New Zealand are 2020 Bledisloe Cup winners – there’s nothing Australia can do about that.
The 16-16, 27-7 and 43-5 results in favour of the All Blacks mean they’ve retained the trophy for the 18th time in a row – a seriously impressive feat for a nation already among the game’s greats.
And that means this Saturday’s final clash between the nations is a dead rubber, with only pride up for grabs.
There’s certainly a lot of that on the line for Australia.
The Wallabies’ 43-5 defeat in Sydney at the weekend is one of the most embarrassing in the country’s rich rugby history. There were 25,689 fans in attendance at ANZ Stadium to watch that battering.
And it’s brought up some serious questions about their policy on overseas-based players being eligible to play for the country.
Australia have operated a historic policy of only allowing players to represent the Wallabies if they played for an Australian team in the Super Rugby competition.
The creation of Giteau’s Law enabled key overseas players to be eligible for selection, with criteria under the new law being players having a minimum of 60 Test caps for Australia and a minimum of seven seasons at Super Rugby level.
But even with the introduction of Giteau’s Law in 2015 and the recent change to allow two players who haven’t met the above criteria to be selected, Australia are still going into these Bledisloe Cup matches with one hand tied behind their back.
So Wallabies coach Dave Rennie has been up against it of late and will have to play with the cards he’s been dealt in Saturday’s final game – one you can bet on with Rugby Union odds.
It’s not been a Bledisloe campaign to remember, but there’s one final opportunity for Australia to restore some pride and take the discussion away from the players not in the squad and move it to those who are in it.
It will be different challenge for them as New Zealand assistant coach John Plumtree has already revealed that they may make a number of selection changes.
It’s expected the All Blacks will give some game time to those who haven’t managed much already, with the likes of Du’Plessis Kirifi and Peter Umaga-Jensen lined up for selection.
So that should give Australia a better opportunity to improve their performance and, crucially, improve their result.
For a nation with the history of Australia it really can’t afford to have too many days like the one they had on Saturday.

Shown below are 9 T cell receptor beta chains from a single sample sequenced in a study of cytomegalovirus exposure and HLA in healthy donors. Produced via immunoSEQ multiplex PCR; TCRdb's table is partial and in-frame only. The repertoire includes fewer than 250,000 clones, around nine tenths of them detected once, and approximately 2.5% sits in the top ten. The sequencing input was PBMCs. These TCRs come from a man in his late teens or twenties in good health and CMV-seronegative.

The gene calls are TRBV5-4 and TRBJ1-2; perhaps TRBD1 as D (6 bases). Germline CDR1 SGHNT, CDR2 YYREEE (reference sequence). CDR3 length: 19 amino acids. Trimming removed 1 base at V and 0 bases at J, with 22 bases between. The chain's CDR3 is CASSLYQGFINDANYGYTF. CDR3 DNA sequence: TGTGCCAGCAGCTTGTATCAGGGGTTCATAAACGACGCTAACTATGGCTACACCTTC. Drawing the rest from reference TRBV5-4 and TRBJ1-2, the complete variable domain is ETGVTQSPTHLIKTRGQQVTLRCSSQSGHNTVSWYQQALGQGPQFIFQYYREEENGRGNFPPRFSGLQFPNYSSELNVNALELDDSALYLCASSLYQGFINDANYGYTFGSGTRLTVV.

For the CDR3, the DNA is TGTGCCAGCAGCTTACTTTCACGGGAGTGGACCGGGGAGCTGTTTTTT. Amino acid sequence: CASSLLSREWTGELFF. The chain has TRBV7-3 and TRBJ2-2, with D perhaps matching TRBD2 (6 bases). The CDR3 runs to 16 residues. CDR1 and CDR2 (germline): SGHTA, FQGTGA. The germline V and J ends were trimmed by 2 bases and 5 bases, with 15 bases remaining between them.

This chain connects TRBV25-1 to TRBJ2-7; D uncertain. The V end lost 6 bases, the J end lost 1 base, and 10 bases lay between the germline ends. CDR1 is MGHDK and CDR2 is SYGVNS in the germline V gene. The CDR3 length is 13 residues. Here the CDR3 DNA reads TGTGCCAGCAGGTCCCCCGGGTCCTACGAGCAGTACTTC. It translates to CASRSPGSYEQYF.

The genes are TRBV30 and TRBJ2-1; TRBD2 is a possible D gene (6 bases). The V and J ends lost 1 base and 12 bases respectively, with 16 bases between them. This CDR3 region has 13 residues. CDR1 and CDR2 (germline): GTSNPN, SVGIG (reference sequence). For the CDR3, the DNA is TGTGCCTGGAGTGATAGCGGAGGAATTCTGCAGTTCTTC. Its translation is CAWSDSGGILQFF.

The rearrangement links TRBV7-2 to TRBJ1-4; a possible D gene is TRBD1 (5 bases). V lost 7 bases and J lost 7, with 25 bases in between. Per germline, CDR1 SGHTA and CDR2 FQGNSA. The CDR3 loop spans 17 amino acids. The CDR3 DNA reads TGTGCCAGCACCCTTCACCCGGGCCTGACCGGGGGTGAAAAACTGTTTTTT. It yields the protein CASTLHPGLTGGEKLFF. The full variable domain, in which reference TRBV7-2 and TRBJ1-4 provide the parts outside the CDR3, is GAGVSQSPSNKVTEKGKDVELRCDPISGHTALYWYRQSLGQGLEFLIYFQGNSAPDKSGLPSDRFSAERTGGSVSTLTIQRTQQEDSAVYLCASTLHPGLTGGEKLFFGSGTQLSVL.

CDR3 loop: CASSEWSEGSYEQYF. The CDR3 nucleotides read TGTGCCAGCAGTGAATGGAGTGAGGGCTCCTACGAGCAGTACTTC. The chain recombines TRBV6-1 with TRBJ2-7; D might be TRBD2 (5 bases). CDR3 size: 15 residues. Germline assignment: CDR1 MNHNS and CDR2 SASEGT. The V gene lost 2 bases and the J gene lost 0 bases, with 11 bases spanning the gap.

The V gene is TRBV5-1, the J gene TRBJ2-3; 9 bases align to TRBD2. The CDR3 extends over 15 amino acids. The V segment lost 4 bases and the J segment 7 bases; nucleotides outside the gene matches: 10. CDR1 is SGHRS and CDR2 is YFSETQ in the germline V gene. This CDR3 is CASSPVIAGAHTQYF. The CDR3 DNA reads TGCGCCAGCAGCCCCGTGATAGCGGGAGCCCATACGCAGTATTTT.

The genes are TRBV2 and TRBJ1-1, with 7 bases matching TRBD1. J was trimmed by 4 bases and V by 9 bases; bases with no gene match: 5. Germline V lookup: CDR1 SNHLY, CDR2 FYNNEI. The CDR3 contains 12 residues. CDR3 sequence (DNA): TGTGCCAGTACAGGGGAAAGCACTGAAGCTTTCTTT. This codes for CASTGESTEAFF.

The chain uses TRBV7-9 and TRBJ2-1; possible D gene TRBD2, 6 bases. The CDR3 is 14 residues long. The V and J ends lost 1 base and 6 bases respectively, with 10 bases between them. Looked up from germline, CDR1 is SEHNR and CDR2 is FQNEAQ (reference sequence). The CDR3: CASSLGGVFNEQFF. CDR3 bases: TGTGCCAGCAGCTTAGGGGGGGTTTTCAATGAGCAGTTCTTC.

They managed just one try through Noah Lolesio on Saturday – one of few positives as it was the flyhalf’s Test debut.
But there was a serious gulf between the quality of both teams and New Zealand made them very aware of that with talent Richie Mo’unga, Karl Tu’inukuafe, Dane Coles, Rieko Ioane and Jordie Barrett all crossing the line.
For Australia, the scenario is simple – they must get better in every department and win.
If they do, it’ll be their first victory over New Zealand in five Bledisloe Cup matches.
But bigger than that, it could show their coach, players and fans that there is talent good enough to compete with their close rivals.
It could also show New Zealand that there is talent there capable of developing and rivalling them in the future.
The Kiwis are chasing down a winning record of 28 years of consecutive Bledisloe Cup wins, starting in 1951 and ending in 1978.
They are already 18 years down as mentioned and recent performances and results won’t dampen their hopes of winning the next 10.
That said, the Cup was only contested 12 times during that period so New Zealand’s recent spell of dominance should be considered their best.
If the Aussies don’t win, it will inevitably lead to more discussion about Rugby Australia’s policy on players.
While the rest of the world do everything they can to have as strong a national side as possible, it may only be a matter of time before Australia ditch tradition and allow their coach access to all possible talent.
The thought of a full-strength Wallabies in every tournament they enter is scary – and one every Rugby Union fan wants to see.
Why? Because this is a rugby super power we’re talking about – one with two World Cups in the trophy cabinet and a current world ranking of six.
A country with rugby greats like John Eales, Nick Farr-Jones, Bob Dwyer and Rod Macqueen in their rich history.
All those who have contributed to Australia becoming what they are in rugby won’t be watching on happy as they come off second best to New Zealand in such embarrassing fashion.
So it absolutely cannot be underestimated how important Saturday could be for Australia moving forward.
The game means nothing for the Bledisloe Cup, but means an awful lot as Rugby Australia considers how to get their team back to winning ways on all fronts.